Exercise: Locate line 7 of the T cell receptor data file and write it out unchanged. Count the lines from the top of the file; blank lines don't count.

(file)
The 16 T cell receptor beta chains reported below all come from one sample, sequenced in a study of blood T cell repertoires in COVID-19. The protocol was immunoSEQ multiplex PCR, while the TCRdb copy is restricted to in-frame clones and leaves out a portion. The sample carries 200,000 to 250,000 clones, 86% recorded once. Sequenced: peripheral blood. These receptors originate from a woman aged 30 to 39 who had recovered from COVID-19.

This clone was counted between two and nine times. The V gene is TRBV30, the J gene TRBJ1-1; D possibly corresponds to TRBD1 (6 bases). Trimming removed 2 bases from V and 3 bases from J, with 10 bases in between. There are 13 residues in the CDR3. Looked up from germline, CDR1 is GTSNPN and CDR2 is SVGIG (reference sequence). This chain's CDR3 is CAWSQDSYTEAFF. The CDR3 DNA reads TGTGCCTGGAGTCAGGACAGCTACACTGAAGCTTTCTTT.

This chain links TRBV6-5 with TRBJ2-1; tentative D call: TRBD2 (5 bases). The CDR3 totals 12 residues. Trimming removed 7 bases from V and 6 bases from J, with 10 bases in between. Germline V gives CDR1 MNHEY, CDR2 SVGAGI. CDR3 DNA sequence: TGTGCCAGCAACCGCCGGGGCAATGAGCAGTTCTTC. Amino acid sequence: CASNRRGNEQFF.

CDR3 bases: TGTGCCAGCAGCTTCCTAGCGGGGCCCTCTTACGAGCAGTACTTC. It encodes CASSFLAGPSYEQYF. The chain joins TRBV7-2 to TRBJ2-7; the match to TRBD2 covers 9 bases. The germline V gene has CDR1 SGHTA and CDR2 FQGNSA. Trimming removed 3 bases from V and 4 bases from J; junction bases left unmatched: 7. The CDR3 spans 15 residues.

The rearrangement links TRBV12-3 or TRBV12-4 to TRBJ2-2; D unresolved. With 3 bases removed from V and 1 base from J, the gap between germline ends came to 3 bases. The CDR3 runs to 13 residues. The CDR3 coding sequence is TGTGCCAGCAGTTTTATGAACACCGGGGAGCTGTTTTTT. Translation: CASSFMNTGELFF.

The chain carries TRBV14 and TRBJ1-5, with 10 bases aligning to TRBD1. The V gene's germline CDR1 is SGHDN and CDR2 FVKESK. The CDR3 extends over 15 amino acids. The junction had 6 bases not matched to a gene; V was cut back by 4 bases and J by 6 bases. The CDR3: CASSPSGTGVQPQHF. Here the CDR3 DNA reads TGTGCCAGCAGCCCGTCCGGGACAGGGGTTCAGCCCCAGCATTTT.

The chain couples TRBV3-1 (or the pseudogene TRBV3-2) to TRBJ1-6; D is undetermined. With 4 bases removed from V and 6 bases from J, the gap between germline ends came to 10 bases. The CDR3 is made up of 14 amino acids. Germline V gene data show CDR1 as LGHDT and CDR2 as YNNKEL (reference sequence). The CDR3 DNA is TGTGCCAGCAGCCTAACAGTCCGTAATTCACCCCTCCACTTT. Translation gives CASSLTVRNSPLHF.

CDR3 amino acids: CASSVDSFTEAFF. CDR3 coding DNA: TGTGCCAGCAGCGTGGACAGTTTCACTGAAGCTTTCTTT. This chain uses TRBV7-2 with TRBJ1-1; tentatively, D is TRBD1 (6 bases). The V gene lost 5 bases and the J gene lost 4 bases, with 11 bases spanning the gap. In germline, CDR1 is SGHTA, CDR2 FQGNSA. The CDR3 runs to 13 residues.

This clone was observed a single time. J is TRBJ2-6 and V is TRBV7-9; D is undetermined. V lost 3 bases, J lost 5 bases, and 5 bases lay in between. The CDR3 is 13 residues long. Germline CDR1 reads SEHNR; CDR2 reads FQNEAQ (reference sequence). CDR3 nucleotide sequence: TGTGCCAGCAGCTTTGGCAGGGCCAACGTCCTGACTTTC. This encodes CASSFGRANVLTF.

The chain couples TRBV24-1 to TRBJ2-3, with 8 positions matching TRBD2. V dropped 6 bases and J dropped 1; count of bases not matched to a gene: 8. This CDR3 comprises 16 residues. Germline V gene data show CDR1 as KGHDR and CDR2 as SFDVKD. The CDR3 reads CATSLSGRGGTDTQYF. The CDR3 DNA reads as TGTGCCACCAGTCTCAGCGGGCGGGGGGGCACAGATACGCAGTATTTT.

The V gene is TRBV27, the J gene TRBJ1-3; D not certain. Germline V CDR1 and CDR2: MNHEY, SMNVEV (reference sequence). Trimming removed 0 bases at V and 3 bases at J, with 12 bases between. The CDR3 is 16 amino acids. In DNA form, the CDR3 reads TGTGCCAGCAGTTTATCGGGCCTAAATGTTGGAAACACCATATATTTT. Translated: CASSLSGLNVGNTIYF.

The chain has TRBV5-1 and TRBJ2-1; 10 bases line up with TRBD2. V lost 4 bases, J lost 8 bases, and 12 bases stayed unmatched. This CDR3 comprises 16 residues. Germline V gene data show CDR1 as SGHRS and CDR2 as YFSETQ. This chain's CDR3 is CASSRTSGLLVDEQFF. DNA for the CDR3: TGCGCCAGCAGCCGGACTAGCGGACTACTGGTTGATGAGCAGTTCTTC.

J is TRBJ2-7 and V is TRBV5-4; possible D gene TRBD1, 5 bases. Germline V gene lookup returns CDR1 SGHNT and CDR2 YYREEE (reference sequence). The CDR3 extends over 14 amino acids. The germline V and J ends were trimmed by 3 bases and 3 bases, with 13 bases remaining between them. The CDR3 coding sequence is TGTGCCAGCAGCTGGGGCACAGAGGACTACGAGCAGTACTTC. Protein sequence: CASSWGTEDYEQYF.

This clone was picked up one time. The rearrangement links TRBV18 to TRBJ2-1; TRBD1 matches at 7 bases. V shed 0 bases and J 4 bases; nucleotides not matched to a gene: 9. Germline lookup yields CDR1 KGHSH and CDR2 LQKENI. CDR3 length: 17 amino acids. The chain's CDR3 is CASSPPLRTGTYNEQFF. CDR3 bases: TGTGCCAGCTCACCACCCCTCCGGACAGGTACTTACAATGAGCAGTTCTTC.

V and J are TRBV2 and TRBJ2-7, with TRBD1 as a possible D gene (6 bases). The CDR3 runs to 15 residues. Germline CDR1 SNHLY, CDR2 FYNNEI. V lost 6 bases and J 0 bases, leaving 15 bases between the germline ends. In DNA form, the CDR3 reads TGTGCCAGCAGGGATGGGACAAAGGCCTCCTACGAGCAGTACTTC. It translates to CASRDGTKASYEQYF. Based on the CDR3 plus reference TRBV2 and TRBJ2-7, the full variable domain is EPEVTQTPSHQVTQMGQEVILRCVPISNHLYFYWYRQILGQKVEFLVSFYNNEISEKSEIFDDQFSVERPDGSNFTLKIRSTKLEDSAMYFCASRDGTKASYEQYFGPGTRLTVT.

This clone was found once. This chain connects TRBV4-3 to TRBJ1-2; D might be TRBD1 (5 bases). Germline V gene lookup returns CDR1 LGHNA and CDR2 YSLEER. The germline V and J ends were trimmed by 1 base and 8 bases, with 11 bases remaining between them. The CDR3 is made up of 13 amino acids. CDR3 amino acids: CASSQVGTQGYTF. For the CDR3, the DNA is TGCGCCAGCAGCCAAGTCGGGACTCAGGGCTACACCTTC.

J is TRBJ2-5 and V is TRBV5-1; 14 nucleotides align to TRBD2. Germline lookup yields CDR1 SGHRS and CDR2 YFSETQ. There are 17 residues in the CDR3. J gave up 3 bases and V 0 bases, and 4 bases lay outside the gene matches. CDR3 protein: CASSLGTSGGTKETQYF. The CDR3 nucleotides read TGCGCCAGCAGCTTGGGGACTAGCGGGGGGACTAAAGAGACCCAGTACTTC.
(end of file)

The chain couples TRBV3-1 (or the pseudogene TRBV3-2) to TRBJ1-6; D is undetermined. With 4 bases removed from V and 6 bases from J, the gap between germline ends came to 10 bases. The CDR3 is made up of 14 amino acids. Germline V gene data show CDR1 as LGHDT and CDR2 as YNNKEL (reference sequence). The CDR3 DNA is TGTGCCAGCAGCCTAACAGTCCGTAATTCACCCCTCCACTTT. Translation gives CASSLTVRNSPLHF.